(Guillaume Périgois/ Unsplash)
Last week the Court of Justice of the European Union (CJEU) struck down a key data-sharing agreement between the United States and European Union, with possible implications for U.S. blockchain companies that serve EU customers.
The 2016 agreement, known as the , lets American companies self-certify they are complying with data privacy laws, like the General Data Protection Act (GDPR). GDPR gives end users greater control over data held by companies like Google and Facebook.
Steven Blickensderfer, a technology and privacy lawyer at the firm Carlton Fields, said the decision dramatically alters how companies can process data and impacts not just the U.S., but other countries with robust surveillance like China and Russia.
“The court’s imploring data protection authorities in Europe to no longer sit idly by while illegal transfers of data are taking place,” he said. “The court has called the data protections supervisor to action.”
Companies handling a European’s personal data are supposed to share only that data with entities in countries that have similar protections. The U.S. lacks strong federal privacy legislation, and has a long history of security agencies like the National Security Agency secretly surveilling vast swathes of personal data, under legally When a person in the EU uses a service like Facebook or Google, they are sending their data outside of the EU.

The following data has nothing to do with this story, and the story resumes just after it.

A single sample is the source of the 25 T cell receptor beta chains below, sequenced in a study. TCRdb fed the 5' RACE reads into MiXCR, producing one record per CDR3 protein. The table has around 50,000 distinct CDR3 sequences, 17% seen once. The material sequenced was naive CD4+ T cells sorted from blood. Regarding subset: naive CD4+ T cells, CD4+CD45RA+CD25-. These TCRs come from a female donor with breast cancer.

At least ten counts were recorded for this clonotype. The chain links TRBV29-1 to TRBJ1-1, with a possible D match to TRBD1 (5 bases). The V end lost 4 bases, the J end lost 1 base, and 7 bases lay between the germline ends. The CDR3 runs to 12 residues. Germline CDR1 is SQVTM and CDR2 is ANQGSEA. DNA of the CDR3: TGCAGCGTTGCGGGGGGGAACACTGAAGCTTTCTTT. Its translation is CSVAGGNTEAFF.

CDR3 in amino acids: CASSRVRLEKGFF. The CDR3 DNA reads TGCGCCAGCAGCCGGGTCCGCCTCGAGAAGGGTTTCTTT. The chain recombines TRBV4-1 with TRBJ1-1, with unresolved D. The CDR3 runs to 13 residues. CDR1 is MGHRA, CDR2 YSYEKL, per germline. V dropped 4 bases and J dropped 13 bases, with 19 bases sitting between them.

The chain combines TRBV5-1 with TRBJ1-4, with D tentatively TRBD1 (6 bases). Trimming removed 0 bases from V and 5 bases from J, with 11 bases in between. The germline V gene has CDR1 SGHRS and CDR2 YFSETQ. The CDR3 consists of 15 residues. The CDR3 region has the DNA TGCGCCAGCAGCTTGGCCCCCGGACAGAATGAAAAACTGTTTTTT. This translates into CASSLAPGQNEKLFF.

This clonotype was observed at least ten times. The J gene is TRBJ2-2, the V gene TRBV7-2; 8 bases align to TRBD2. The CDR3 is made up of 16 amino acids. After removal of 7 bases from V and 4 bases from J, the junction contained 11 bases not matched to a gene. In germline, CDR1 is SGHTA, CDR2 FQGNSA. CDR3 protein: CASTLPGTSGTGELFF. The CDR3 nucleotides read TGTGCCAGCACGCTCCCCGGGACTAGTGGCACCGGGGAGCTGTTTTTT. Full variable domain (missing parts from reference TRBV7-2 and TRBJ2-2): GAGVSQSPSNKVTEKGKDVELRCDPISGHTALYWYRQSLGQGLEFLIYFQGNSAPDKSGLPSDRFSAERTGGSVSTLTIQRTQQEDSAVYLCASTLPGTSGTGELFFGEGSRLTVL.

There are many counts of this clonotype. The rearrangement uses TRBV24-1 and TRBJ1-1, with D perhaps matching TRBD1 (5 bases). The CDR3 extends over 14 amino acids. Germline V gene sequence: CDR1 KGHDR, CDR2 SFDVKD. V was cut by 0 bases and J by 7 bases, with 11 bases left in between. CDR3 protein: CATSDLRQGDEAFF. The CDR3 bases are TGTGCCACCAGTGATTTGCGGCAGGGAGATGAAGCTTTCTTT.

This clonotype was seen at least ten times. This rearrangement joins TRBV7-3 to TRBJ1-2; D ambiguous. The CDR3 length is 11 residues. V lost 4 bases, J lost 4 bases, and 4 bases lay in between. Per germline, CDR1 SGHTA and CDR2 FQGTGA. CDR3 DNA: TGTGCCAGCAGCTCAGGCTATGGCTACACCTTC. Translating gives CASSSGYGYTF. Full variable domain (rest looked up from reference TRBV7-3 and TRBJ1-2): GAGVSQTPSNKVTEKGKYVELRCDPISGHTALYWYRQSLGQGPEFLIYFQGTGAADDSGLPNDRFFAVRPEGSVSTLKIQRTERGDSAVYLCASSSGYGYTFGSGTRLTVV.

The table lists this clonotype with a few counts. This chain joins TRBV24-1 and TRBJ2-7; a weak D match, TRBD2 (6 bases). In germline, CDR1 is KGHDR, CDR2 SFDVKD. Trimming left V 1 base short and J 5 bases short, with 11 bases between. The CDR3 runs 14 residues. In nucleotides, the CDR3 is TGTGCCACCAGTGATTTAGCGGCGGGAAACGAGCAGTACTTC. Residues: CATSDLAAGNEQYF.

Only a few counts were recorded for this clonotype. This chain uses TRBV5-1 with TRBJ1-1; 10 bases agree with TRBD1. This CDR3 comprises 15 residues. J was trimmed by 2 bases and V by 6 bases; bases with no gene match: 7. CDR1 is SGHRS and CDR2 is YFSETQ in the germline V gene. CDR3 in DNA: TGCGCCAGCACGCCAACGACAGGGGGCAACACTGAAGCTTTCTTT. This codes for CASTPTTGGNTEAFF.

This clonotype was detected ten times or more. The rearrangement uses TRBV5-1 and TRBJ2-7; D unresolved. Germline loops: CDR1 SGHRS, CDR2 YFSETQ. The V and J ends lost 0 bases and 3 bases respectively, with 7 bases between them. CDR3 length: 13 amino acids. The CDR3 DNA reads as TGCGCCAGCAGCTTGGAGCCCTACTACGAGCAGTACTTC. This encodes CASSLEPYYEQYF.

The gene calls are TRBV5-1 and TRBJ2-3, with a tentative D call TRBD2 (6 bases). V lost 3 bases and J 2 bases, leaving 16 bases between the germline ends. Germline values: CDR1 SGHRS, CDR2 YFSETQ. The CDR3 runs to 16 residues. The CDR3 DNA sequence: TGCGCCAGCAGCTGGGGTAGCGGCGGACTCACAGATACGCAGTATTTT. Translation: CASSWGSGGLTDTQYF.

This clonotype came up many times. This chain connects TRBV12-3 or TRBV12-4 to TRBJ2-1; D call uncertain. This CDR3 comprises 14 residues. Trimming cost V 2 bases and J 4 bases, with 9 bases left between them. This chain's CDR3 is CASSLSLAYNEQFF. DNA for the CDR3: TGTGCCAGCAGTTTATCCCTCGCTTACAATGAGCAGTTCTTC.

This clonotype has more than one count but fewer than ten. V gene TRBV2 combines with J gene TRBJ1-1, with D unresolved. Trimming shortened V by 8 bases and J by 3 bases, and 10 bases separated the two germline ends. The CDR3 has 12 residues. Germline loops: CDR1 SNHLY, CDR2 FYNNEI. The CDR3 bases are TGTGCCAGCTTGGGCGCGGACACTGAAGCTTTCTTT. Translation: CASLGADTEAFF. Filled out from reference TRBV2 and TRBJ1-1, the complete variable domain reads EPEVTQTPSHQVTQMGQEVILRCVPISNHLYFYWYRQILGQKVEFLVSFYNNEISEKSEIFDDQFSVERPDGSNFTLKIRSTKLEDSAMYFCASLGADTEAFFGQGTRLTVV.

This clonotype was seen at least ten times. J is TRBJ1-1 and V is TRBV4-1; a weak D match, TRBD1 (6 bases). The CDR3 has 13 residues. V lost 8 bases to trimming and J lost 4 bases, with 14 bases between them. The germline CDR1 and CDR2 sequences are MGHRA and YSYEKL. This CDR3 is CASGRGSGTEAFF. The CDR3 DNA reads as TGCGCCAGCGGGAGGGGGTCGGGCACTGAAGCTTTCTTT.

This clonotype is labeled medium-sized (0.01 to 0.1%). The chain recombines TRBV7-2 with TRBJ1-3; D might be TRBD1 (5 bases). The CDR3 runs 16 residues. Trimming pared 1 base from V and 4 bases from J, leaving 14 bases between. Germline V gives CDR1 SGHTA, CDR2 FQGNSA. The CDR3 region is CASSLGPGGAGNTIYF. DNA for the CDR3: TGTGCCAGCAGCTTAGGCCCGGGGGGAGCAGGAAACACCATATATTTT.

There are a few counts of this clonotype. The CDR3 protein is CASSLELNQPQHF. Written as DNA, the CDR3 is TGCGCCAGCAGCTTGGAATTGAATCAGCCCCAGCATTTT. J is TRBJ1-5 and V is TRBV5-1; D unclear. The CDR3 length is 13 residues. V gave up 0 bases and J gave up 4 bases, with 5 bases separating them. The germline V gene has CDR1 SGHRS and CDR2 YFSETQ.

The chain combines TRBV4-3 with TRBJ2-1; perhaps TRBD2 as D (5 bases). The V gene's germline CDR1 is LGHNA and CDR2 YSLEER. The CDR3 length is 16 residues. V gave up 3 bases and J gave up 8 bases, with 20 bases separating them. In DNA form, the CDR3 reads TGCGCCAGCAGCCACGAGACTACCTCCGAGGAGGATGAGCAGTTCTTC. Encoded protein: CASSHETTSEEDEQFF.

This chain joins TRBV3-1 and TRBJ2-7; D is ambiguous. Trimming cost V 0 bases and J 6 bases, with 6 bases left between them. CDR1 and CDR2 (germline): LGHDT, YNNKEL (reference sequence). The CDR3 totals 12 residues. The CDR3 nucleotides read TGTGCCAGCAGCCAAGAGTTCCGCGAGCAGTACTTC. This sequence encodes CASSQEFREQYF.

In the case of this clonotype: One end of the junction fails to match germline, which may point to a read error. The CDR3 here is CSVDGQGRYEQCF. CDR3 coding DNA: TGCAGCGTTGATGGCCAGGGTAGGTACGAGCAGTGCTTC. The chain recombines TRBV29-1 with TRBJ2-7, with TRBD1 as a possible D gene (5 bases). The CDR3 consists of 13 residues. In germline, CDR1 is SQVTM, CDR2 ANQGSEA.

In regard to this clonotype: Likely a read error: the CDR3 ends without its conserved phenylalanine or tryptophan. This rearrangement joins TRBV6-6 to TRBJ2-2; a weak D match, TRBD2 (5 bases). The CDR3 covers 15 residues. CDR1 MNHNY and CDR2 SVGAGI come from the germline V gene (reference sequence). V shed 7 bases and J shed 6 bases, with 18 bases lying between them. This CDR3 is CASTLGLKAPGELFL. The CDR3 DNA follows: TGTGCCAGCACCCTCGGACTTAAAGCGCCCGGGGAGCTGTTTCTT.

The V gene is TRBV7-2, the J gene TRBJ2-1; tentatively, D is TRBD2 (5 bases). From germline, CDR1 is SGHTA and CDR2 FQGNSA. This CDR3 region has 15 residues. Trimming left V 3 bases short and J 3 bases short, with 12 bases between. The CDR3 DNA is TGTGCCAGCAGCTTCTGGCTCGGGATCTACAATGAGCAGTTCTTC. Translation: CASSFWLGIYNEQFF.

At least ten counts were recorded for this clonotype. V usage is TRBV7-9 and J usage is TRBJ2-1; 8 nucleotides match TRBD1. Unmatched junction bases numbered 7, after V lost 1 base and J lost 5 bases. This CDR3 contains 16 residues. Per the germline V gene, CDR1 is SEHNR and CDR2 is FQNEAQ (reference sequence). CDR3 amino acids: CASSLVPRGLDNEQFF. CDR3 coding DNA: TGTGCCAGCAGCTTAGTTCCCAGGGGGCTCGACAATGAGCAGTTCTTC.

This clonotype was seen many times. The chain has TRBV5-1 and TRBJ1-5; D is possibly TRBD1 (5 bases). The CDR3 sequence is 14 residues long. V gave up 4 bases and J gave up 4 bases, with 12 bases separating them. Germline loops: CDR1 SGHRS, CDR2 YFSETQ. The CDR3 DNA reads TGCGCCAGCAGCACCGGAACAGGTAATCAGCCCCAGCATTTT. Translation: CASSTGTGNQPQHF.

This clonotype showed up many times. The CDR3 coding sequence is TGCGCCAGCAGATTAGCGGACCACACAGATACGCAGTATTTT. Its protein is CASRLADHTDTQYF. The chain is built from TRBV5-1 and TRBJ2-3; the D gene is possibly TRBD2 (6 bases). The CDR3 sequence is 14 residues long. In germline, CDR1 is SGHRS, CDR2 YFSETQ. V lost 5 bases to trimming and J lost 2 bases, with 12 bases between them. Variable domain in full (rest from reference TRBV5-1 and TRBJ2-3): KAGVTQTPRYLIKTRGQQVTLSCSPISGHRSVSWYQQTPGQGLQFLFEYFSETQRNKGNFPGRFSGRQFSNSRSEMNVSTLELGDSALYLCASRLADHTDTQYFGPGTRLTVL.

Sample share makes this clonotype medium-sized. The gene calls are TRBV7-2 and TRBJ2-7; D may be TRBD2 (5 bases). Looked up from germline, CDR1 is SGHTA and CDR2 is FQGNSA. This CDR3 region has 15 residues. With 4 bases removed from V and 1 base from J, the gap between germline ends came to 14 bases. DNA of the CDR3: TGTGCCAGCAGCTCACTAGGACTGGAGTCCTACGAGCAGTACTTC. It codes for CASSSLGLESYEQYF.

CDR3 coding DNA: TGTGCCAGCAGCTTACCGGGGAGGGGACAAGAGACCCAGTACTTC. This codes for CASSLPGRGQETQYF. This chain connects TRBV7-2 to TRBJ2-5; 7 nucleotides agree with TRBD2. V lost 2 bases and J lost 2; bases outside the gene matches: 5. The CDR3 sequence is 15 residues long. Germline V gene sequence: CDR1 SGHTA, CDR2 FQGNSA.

Over 5,000 U.S. companies were certified under the Privacy Shield deal, meaning they may now have to take extensive steps to figure out how to protect EU customers data, and comply with GDPR in other ways. This is a challenge for smaller-sized companies, said Blickensderfer, considering the measures needed to account for data and the number of third parties involved.
One alternative is to make sure users give informed consent, so their data is processed in the U.S. and personal data may be used for commercial purposes. But, said Blickensderfer, it’s doubtful that existing terms of service cover that. Another options is reviewing the standard contract language, making more explicit how, for example, the U.S. government may access data.
Prominent cryptocurrency exchange Coinbase was certified under the Privacy Shield. When asked what the impact on their EU customers might be and what exchanges and blockchain companies should be looking to as an alternative, it said nothing had changed for now.
“We have been monitoring developments regarding the EU/US Privacy Shield closely and, in light of the CJEU’s recent decision, we will continue to use approved data transfer mechanisms…to ensure Coinbase provides services to customers in the EU without interruption,” said a Coinbase spokesperson.